Monday, June 6, 2016

Hans Abrahamsen: Untouched Music

Hans Abrahamsen
This year, June in Buffalo is excited to welcome to the festival for the first time Danish composer Hans Abrahamsen.  A skilled orchestrator as renowned for his arrangements as his compositions, Abrahamsen has been celebrated for his monodrama, let me tell you (2013)—which received the 2016 Grawemeyer Award for Music Composition—and his canonic Schnee (2006-08), for two pianos, percussion, and contrasting trios, which has been frequently identified as one of the landmark pieces of the early century.  Paul Griffiths has described the composer's music as "Resonant with the western tradition in all its facets, with ancient folk melody, with nature, with the vibrant structure of sound itself, [it] yet has the freshness of something untouched—untouched, and touching by being so."

Abrahamsen's music has a gained a reputation for its literal and figurative evocations of winterscapes, and even Griffiths' reference to the "untouched" quality of his work alludes to the condition of freshly fallen snow.  This is perhaps most apparent in Schnee, but is also present in his earlier work Winternacht (1976-78), as well as in the "glacial world of high harmonics" elicited by his Fourth String Quartet, the glistening austerity of let me tell you, and the solitary winterreise of Left, alone (2014-15), a concerto for piano left hand.  It would be understandable for a composer to feel some anxiety about being branded 'the winter composer', but Abrahamsen maintains the confidence of an artist who has created an aesthetic realm of their own, and who is content to reside there comfortably:  the composer is currently composing an opera based on Hans Christian Andersen's The Snow Queen.

The composer was perhaps not always so comfortable, famously taking a break from composition that lasted nearly a decade in the early 1990s.  Before that, the Ligeti student's early works were associated with a Danish trend called the "New Simplicity," which reacted against the complexity of the Darmstadt school by seeking a music that increased objectivity by, in Erik Jakobsen's words, "[aiming] to liberate musical material from the composer’s personal attitudes and feelings."  [NB:  This is distinct from the later, more subjective German style of the same name, of which Wolfgang Rihm is the most recognizable adherent.]  Abrahamsen's orchestral piece Skum (1970) most clearly demonstrates this early approach.  By the mid-1970s, however, he had developed a more distinct style, as evident in the orchestral nocturne Nacht und Trompeten (1981), the frigid underbrush of Winternacht, and perhaps most famously, in the seven piano studies of 1984 (later expanded to ten studies).  In the following decade, the composer's compositional activity ceased, though he continued arranging, producing adaptations of works by Bach and Nielsen.  One must admit a certain level of artist boldness to not only know when to stop composing, but more significantly, when to start again.  It was after this break that Abrahamsen's music began to bear the "untouched" quality spoken of earlier, as if the composer found a way to reset, and to make a new music unhindered by his previous explorations.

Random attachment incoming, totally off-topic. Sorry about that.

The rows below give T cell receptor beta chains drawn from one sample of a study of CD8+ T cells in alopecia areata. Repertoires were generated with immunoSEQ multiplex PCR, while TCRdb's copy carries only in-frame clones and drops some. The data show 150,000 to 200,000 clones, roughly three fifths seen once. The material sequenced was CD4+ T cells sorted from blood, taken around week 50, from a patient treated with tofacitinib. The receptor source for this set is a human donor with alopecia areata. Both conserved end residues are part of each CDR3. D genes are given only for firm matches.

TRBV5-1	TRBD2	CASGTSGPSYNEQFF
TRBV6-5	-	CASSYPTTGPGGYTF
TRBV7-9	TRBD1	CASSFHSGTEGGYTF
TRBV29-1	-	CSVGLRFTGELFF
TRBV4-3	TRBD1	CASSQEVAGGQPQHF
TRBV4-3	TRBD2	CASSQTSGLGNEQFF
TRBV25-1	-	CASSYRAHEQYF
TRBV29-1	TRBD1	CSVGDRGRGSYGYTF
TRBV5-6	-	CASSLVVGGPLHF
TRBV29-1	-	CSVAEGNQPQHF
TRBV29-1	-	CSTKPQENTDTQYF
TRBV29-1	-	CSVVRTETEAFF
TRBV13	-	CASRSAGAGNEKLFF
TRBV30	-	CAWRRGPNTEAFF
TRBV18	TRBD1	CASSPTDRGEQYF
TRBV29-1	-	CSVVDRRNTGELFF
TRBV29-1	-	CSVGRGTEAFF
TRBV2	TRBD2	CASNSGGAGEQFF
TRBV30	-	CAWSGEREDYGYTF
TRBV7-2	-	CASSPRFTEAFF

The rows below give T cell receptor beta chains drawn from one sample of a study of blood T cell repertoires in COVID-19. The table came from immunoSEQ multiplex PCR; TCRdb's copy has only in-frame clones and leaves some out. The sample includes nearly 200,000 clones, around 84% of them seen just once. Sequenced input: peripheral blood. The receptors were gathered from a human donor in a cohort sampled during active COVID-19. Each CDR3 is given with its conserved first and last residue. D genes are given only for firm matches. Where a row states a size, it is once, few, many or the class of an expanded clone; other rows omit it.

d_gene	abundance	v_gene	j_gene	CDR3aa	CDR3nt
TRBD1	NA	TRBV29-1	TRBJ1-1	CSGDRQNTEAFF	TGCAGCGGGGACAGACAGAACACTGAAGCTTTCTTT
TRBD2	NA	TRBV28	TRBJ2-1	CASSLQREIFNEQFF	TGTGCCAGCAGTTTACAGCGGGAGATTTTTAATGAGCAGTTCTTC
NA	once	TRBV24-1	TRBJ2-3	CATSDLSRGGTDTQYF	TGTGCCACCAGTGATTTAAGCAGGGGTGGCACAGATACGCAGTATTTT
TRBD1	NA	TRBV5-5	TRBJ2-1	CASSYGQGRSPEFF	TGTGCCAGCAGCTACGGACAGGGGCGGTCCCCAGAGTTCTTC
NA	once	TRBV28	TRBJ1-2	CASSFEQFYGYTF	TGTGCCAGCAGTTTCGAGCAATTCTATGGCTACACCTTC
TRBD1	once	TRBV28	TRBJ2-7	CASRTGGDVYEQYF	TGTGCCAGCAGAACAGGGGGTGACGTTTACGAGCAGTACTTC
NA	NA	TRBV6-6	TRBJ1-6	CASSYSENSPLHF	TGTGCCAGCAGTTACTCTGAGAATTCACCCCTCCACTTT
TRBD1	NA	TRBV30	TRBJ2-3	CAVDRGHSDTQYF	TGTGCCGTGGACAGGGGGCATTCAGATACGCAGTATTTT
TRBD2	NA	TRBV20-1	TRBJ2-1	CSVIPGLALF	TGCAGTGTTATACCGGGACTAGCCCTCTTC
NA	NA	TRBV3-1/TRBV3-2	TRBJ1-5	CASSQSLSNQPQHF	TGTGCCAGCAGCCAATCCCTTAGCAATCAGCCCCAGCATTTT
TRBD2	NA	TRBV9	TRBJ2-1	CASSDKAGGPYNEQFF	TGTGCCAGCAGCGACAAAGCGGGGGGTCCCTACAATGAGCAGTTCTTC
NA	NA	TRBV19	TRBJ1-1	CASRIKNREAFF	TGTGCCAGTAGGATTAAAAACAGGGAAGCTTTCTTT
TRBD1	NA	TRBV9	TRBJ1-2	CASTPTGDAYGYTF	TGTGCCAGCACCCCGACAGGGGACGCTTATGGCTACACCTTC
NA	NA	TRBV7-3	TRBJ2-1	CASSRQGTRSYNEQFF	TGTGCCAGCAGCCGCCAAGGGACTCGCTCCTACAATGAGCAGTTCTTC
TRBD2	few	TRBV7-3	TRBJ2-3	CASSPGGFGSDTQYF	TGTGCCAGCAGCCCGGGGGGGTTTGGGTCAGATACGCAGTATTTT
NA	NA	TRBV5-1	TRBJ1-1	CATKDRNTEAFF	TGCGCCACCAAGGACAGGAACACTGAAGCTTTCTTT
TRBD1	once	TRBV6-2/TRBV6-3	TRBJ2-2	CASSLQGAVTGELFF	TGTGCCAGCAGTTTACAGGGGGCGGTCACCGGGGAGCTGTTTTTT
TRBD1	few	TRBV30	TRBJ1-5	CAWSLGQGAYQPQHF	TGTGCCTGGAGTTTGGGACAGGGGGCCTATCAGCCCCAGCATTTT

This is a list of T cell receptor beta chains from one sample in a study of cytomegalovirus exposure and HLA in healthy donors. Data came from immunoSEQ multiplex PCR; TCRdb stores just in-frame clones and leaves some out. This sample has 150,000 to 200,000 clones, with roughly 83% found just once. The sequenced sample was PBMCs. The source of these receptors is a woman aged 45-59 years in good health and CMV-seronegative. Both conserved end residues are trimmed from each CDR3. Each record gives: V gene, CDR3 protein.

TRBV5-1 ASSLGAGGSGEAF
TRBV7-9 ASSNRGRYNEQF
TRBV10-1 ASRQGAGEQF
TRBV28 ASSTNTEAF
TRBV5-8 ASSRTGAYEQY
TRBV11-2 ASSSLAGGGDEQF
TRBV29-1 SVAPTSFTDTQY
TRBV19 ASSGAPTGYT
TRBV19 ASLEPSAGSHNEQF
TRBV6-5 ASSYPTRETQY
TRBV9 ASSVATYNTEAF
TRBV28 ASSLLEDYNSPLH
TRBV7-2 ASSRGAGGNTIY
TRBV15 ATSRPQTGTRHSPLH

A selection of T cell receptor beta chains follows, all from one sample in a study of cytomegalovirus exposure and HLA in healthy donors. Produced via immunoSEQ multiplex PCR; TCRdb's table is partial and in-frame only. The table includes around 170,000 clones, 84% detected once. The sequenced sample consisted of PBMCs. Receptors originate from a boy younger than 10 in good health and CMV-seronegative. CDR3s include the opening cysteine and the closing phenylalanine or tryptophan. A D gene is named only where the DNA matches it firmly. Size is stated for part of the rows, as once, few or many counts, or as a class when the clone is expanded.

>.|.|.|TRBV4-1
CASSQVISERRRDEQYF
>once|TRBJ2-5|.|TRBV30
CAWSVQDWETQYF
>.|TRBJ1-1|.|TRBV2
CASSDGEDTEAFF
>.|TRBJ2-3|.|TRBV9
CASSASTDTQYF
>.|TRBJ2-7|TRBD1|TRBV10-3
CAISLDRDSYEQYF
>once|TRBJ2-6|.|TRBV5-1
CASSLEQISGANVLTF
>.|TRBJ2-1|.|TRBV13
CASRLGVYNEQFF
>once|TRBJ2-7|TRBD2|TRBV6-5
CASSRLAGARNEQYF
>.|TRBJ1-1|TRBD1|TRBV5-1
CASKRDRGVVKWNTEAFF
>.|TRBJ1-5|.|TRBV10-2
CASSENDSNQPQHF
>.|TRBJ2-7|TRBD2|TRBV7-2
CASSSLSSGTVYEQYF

His later style is marked by a pronounced intimacy, even in the larger ensemble works like Schnee.  This is perhaps most evident in a piece like Wald (2009), in which the micropolyphony of his former teacher is matched with modal folk-music melodies in a variation form that is at turns rhythmically erratic and ominously understated (see below).  The Four Pieces for Orchestra (2004), arrangements of his earlier piano studies, emphasize his unique orchestrational perspective, employing a large ensemble that includes a full percussion battery and Wagner tubas.

Audiences at June in Buffalo will hear Signal Ensemble perform Schnee on the evening of Friday June 10th (for more on that performance, see our Signal profile).  In addition, the Arditti Quartet will present the composer's Fourth Quartet (2012).  "[It] has become in its way a serene and cool piece," Abrahamsen says of the piece, which the composer began before his hiatus.  "So the Quartet has been finished luckily after twenty years—it was already in 1990 that I was commissioned by Wittener Tage für Neue Musik to write the piece for Arditti Quartet."  Dal Niente will perform the aforementioned Winternacht, a four-movement work whose title comes from a poem by Georg Trakl.  "The music has a strong impressionistic quality," says Poul Ruders, "four introverted still lives of the velvety, dark iceness of a silvery winter night (one can veritably sense the fairy tale-like sleigh ride in the two outer movements)."  Those outer movements are dedicated to Trakl, while the more classical form of the third movement bears a dedication to Stravinsky, and the eccentric density of the second is an hommage to M.C. Escher.  Finally, the earliest work of Abrahamsen's presented at the festival will be 1975's Stratifications, performed by the Buffalo Philharmonic Orchestra.  "The stratifications referred to in the title unfold on two different levels," the composer explains.  "There is the stratification of the time dimension produced by the opposition of contrasting parts; at the same time the polyphony, the presence of several simultaneously sounding layers, is of great importance to the music."  Several elements of the early New Simplicity style are superimposed into a more complex amalgam. "It is like seeing lantern slides.  But this 'fictive form crackles and the music gets attentive and real.  [It] is in a nightmare condition, where it is not getting anywhere in spite of a great dynamic display.  But finally is liberating itself and rising 'in triumph'."